I have found, as many before me, that with age comes added responsibility and a much larger to-do list. I’m arguably busier than I’ve ever been in my life with managing a marriage, a new baby, a company, and working on several other projects. Opportunity surrounds us, and I want to take it all in. I hope to learn, experience, and do as much as I can (or even can’t sometimes) throughout my life. I thoroughly enjoy meeting new people, learning new things, and finding other ways of applying the little that I know.
While pondering all of this on my way to Salt Lake City this morning and after catching myself saying “I’m so busy,” to those around me, I couldn’t help but think how this claim might sound to the receiver. Does that phrase add any value to the person listening? Does that make them feel important? If it doesn’t, then do away with it. Continue reading…
What do all those silly corporate titles really mean? Let’s find out.
According to Wikipedia, the Chairman (of the board) is pretty much the top dog. He elects the CEO and President who then elect the rest of the down line. The Chairman and the rest of the board are more concerned with governance while the CEO and President are more concerned with management. The distinction between governance and management allows for clear lines of authority with the aim being to prevent a conflict of interest and too much power being concentrated in the hands of one person.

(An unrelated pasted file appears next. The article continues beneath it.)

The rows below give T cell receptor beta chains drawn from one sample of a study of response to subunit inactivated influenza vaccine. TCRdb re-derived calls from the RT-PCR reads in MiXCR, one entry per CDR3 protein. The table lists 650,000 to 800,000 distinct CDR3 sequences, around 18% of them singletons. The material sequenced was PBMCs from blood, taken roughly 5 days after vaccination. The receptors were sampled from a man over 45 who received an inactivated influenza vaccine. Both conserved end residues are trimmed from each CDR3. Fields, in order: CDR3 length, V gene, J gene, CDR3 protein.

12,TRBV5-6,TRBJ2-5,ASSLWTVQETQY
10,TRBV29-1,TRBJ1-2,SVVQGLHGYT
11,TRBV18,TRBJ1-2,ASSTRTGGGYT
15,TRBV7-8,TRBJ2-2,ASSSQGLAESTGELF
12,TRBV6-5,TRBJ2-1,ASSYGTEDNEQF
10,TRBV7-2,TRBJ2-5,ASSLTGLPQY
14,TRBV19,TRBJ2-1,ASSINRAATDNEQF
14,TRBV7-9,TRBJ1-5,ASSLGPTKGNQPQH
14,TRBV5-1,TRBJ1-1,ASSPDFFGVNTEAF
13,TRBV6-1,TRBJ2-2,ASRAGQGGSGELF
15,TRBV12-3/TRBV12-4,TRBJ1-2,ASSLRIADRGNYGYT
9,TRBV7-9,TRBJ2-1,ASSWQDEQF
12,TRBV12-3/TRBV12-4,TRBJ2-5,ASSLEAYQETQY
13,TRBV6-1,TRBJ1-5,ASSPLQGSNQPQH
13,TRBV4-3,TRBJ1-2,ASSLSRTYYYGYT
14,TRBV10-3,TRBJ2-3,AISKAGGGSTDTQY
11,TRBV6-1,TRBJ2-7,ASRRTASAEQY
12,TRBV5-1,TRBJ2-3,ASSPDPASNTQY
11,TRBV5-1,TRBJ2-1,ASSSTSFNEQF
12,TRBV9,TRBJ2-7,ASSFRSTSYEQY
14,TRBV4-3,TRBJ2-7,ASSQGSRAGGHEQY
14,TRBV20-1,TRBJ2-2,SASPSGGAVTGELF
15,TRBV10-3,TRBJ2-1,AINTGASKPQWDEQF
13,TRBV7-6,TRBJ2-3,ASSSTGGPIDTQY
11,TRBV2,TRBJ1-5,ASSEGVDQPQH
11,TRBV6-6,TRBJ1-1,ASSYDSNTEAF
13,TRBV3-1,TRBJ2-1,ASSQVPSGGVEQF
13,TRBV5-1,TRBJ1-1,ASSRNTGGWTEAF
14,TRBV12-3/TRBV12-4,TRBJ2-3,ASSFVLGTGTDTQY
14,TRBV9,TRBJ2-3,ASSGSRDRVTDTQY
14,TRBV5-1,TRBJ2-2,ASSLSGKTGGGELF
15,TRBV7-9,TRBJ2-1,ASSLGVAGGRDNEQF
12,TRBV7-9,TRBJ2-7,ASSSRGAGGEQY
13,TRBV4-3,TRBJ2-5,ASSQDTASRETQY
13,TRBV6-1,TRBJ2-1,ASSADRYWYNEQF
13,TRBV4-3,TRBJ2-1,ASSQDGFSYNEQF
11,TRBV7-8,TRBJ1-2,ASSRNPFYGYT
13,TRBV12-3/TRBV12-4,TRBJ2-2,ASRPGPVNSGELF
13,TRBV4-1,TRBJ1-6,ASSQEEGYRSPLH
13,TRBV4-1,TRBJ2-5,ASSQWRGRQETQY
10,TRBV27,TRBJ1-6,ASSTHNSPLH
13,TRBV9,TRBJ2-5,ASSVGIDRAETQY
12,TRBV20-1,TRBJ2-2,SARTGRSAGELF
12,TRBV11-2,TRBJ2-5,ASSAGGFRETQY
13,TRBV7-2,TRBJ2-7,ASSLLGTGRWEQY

The President can also be known as COO or chief operating officer, taking care of the day-to-day operations of the company while the CEO is more concerned with strategic management. The President or COO report directly to the CEO, and the CEO to the board.
These titles are generally used for large, public corporations, while partners (chair persons) and directors (managers) are typically used for smaller, private firms. There you have it.
Originally published Oct 21, 2005
(April 23, 2005) A message—whether an email, voice-mail, sticky note, or blog post—is just a mini presentation. It’s a way of conveying information to an audience. To effectively do so, I try to adhere to the following 3 principles.
Be brief. Say what you need to say and nothing more. Keeping it simple will allow your audience to understand and remember what you want them to.
Be detailed. In what you do choose to say, tell the audience specifically what they need to know, including quantities, hard deadlines, and delivery.
Have structure. Write, record, annotate, say, or outline your message in an organized manner, so there is no confusion.
If you are brief, detailed, and structured when conveying information to an audience, your message will be loud and clear. Just be sure you have something important to say…